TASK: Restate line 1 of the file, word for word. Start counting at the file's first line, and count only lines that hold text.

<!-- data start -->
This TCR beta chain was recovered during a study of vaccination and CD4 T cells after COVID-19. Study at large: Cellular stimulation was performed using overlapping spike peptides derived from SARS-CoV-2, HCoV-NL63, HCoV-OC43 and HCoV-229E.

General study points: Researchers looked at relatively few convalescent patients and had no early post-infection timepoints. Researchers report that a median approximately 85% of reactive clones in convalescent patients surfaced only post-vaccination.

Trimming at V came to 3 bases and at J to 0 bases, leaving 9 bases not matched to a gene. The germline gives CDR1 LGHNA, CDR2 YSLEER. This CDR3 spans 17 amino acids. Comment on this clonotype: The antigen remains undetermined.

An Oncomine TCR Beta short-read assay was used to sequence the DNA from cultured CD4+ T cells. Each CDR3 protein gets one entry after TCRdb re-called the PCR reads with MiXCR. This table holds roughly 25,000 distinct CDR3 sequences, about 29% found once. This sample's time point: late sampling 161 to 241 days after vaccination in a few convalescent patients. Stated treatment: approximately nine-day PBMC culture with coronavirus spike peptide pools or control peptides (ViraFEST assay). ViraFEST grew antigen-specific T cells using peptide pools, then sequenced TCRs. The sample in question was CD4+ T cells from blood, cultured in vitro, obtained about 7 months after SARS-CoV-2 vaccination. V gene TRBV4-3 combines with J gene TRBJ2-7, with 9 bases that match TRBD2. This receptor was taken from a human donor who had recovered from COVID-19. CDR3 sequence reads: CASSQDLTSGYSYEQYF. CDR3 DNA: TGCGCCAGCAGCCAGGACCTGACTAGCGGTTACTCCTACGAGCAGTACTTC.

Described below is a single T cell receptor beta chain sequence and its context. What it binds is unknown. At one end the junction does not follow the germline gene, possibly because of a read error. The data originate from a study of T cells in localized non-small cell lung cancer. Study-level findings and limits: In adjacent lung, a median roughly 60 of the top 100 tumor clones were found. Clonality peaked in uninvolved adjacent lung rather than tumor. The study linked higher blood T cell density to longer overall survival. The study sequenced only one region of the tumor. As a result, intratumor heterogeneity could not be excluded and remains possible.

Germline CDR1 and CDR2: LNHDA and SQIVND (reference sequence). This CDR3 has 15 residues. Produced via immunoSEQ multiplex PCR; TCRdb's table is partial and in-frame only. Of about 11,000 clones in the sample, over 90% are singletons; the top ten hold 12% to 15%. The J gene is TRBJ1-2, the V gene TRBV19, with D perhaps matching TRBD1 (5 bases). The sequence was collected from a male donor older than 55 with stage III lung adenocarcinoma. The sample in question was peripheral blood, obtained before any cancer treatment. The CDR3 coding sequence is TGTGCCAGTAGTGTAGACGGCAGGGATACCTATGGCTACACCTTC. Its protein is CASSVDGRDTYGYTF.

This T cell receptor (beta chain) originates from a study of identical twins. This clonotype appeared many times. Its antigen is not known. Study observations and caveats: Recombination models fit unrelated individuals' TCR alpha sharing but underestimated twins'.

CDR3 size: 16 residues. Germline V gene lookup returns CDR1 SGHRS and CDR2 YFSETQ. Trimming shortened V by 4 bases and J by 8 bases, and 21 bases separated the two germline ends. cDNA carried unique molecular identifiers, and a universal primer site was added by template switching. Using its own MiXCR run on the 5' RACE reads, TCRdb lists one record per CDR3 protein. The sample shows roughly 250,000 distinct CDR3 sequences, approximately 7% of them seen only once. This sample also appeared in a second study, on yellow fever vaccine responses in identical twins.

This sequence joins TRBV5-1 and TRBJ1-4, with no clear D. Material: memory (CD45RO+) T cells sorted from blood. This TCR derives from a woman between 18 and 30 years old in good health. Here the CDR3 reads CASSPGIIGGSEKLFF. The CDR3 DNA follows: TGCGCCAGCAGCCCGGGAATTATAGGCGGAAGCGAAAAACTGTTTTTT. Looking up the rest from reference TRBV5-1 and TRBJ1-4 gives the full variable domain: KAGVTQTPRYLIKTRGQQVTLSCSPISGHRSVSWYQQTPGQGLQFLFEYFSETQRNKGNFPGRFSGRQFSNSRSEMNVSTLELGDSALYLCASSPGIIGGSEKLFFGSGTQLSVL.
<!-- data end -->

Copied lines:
This TCR beta chain was recovered during a study of vaccination and CD4 T cells after COVID-19. Study at large: Cellular stimulation was performed using overlapping spike peptides derived from SARS-CoV-2, HCoV-NL63, HCoV-OC43 and HCoV-229E.